Jack L. Levin, 88, ad agency partner and state ACLU founder, president

January 27, 2001|By Frederick N. Rasmussen | Frederick N. Rasmussen,SUN STAFF

Jack L. Levin, a founder and later president of the Maryland chapter of the American Civil Liberties Union who devoted his life to civil libertarianism and fighting prejudice, died Thursday of renal failure at Sinai Hospital. He was 88.

Until his death, Mr. Levin remained managing partner of Shecter & Levin, a Baltimore advertising agency that he had joined in the mid-1930s and that had been founded by his brother-in-law years earlier.

For the past 11 years, the former longtime resident of the Cheswolde section of Baltimore operated the agency, formerly on North Charles Street, from his home in the North Oaks retirement community in Pikesville.

A prolific writer, his work for years was a staple of the op-ed pages of The Sun and The Evening Sun.

In a 1984 interview with the Jewish Historical Society, Mr. Levin explained his lifelong activism, which included being a charter member of the Maryland chapter of the ACLU and serving with the American Jewish Congress.

"It happened because I've always been involved in social action of one kind or another since the early '30s. I was premature-everything. I was a premature anti-fascist in the early '30s," Mr. Levin said. "I organized rallies down here at Pratt Street when we were protesting the visit by the Nazi battleship, the Emden, which was manned by pink-cheeked young sailors who were guests of Roland Park people here. ... This was the kind of thing that was going on in those days.

"Then later on I became prematurely sympathetic with the people who were fighting for the freedom and independence of Israel ... and I even supported the badly misunderstood Irgun, who were freedom fighters," he said.

Pugnacious and determined, Mr. Levin never abandoned his lifelong activism for civil rights and civil liberties.

He never lost the spirit of the 1930s when he vigorously fought for the passage of the Social Security Act at a time when critics branded its supporters as left-wingers, radicals and communists.

"He was a powerful force in our community and over his lifetime was a fearless, outspoken champion of civil rights, Israel and the underdog," said U.S. Sen. Paul S. Sarbanes. "I was fortunate to have a close friendship with him and benefited from his wise counsel and advice."

Susan Goering, executive director of the Maryland chapter of the ACLU, remembered Mr. Levin as firm in his convictions for the union.

"Jack was uncompromising in his belief that civil liberties represent the best of the American dream and that we must do all we can to defend them," Ms. Goering said.

"As he once said of the ACLU, `We are what America is all about. We are what the flags, drums, bugles and parades symbolize. We protect what other Americans have fought and died for. When patriots get goose bumps singing `God Bless America,' they should know they're singing about civil liberties,'" Ms. Goering said.

William H. Engelman, a Baltimore attorney and Mr. Levin's friend of 50 years, said the activist left an indelible impression on him.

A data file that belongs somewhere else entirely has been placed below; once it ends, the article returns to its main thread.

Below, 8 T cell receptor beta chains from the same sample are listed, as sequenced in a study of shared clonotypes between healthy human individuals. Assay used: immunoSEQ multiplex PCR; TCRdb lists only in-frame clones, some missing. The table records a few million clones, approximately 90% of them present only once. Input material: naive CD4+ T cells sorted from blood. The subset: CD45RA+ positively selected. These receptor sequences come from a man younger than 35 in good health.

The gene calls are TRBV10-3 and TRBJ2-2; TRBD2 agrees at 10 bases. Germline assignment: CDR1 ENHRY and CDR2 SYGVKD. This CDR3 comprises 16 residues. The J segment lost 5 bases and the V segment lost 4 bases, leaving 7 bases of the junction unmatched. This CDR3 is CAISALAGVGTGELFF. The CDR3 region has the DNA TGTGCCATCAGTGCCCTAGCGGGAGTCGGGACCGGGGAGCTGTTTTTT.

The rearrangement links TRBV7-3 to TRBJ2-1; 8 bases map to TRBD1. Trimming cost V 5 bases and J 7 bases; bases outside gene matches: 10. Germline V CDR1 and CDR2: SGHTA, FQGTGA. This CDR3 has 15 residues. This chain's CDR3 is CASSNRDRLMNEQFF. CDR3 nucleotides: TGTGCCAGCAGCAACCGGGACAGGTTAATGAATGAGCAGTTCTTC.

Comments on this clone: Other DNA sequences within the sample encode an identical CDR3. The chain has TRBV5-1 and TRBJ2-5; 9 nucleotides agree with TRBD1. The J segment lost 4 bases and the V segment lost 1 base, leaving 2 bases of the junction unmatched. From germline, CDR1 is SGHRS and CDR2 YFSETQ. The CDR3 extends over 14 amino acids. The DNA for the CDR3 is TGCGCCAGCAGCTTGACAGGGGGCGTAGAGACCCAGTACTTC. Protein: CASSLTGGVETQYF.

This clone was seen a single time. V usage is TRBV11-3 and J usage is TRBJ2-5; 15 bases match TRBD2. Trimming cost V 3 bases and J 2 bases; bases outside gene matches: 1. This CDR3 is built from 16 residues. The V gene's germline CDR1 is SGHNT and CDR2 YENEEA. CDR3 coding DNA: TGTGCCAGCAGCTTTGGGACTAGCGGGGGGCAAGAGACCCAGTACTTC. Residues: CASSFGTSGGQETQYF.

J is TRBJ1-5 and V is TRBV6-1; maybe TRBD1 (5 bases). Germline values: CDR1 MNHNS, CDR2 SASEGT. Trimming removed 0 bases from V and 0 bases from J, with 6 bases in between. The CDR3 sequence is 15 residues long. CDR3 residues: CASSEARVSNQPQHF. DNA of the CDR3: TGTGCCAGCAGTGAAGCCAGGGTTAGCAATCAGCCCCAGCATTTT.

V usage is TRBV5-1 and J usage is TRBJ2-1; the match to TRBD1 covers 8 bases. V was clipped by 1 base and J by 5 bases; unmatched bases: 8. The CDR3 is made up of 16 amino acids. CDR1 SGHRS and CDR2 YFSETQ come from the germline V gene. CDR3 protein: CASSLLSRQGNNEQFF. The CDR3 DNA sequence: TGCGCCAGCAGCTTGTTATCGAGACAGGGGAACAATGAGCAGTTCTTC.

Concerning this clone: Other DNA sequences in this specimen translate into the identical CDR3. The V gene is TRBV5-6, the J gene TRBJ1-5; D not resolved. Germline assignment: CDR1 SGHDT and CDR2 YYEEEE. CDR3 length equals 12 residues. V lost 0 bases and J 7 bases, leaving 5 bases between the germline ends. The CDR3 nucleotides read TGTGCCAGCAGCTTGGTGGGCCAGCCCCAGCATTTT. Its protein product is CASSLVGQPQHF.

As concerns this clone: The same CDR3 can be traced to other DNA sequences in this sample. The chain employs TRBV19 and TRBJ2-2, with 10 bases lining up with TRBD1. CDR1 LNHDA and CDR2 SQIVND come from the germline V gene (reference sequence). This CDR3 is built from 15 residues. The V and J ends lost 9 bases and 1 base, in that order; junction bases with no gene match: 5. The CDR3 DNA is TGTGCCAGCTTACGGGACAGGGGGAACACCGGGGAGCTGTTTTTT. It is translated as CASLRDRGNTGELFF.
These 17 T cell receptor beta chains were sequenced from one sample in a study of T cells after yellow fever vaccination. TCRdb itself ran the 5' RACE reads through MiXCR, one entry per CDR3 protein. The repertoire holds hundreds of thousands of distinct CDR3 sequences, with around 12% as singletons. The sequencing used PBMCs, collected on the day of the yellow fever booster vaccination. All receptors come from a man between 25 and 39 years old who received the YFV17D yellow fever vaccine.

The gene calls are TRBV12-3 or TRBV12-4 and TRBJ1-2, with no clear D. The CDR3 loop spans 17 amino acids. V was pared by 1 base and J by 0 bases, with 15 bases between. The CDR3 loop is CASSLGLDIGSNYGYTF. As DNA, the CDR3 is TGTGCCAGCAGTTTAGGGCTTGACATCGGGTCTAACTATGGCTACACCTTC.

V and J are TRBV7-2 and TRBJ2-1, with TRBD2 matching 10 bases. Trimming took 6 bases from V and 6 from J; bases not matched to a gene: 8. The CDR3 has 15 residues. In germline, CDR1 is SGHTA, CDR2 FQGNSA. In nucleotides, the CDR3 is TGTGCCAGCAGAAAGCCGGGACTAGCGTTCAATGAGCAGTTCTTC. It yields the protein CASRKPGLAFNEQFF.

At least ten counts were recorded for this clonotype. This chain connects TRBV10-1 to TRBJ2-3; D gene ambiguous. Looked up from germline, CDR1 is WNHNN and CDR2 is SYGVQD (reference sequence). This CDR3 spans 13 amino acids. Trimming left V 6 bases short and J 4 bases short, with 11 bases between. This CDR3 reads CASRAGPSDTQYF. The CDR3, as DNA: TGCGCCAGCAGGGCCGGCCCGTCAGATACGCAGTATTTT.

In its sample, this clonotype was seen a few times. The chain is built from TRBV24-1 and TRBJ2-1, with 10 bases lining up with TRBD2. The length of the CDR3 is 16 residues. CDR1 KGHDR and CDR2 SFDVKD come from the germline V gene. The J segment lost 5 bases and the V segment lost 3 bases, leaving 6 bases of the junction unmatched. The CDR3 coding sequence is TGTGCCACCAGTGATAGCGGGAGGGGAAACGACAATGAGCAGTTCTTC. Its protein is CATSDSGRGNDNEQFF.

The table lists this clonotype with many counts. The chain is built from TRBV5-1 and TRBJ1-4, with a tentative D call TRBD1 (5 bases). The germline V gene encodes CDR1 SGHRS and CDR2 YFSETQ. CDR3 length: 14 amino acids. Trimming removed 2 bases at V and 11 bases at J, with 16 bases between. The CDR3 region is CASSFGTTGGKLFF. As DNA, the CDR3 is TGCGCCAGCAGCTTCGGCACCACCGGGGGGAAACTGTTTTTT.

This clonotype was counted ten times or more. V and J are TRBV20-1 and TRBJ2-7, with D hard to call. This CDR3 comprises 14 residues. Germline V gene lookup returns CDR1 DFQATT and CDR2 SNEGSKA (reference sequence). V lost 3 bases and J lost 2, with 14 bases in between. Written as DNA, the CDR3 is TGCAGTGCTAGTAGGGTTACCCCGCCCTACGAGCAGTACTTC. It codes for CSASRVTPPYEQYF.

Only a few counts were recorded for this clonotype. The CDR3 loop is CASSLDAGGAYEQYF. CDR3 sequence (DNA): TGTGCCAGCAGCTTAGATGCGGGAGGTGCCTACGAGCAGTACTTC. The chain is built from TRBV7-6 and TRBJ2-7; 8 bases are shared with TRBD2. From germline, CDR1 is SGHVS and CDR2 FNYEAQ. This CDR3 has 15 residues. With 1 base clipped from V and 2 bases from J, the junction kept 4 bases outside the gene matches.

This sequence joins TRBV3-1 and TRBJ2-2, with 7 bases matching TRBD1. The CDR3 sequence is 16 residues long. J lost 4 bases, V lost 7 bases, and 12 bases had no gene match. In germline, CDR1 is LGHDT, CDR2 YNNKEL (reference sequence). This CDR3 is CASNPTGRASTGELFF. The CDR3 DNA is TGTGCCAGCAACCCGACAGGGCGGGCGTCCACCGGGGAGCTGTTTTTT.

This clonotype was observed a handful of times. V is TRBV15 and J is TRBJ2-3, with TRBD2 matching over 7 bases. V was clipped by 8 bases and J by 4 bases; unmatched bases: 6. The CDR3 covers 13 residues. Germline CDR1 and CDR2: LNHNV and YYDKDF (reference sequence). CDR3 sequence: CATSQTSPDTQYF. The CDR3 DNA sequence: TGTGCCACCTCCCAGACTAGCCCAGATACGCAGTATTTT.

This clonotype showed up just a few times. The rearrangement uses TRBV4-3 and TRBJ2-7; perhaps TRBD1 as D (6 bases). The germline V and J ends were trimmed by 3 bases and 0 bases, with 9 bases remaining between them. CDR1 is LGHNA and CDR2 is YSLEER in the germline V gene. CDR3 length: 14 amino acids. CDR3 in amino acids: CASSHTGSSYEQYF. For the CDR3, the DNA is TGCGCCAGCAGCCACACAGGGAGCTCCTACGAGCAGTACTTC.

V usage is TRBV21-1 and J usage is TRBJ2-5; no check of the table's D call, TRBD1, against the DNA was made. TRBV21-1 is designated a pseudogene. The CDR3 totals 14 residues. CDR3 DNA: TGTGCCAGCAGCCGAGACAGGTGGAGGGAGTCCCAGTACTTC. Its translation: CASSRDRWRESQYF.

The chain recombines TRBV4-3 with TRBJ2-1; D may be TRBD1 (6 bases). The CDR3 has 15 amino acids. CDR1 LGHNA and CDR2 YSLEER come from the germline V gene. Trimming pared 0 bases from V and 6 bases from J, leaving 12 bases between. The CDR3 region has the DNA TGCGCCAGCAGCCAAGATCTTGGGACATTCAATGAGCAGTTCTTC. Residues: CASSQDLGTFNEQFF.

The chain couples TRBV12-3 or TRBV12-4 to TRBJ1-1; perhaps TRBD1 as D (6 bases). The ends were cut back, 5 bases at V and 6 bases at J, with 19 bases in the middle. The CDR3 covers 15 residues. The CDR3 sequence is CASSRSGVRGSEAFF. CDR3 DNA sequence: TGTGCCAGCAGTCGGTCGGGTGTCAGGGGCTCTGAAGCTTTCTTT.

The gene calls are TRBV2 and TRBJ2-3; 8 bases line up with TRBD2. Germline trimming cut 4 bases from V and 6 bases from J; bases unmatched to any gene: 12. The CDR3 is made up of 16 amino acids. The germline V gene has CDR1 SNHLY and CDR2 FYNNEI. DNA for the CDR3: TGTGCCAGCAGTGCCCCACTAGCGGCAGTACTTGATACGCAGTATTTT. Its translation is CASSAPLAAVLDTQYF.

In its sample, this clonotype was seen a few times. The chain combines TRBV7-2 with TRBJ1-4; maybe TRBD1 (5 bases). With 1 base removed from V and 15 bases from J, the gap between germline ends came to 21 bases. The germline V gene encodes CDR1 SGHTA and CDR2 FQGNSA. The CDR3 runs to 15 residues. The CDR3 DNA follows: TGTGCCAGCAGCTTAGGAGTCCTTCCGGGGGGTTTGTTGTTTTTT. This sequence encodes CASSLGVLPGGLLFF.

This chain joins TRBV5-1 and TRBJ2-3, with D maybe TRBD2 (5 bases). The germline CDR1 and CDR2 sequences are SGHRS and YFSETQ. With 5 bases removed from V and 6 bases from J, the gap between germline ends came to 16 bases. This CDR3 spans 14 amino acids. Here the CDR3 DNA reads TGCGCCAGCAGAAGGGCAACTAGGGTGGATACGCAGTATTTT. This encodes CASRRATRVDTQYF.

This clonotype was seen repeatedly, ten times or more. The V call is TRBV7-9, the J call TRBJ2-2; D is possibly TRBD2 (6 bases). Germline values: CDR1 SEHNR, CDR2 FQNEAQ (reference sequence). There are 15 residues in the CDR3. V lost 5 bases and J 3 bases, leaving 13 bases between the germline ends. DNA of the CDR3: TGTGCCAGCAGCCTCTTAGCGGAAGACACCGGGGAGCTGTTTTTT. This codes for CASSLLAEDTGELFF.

"Like the old Reader's Digest feature, he was a most unforgettable character," Mr. Engelman said. "Jack was the conscience of the community. He had guts and was not timid about speaking out. He always had young ideas and was on top of things."

Mal Sherman, a real estate consultant who participated in the battle for open housing laws in the 1960s, had been an ally of Mr. Levin's for years.

He recalled in 1967 when Mr. Levin established Business Executives Move For Vietnam Peace, a nationwide organization.

"We set up tables in Lafayette Park opposite the White House and fasted for three days. We took the money that we would have spent on food and took out anti-war ads in such national papers as the Wall Street Journal and the New York Times," he said.

Born and raised on North Smallwood Street, Mr. Levin was a 1928 City College graduate and earned his bachelor's degree at night from the Johns Hopkins University.

"He was an angry man who had the ability to sublimate and re-channel his rage into creative directions," said Alan Shecter, a nephew who lives in Pikesville.

The nephew also recalled a lighter side to his uncle, remembering him standing on his head while playing a harmonica and shaking a castanet. He also recalled a warm man who had a good sense of humor and an ear for a good story.

But above all else, friends recall Mr. Levin's commitment to people in hardship.

"What drove him was his uneasiness at the thought that someone else might be uncomfortable," said Sidney Hollander Jr., whose father, a noted Baltimore social activist and philanthropist, served as a role model for Mr. Levin.

Mr. Levin was married to Esther Shecter, who died in 1997.

Services will be at 1 p.m. tomorrow at Sol Levinson & Sons, 8900 Reisterstown Road in Pikesville.

He is survived by a son, David J. Levin of Reisterstown; a sister, Beatrice Straw of Baltimore; two grandchildren; and many nieces and nephews.

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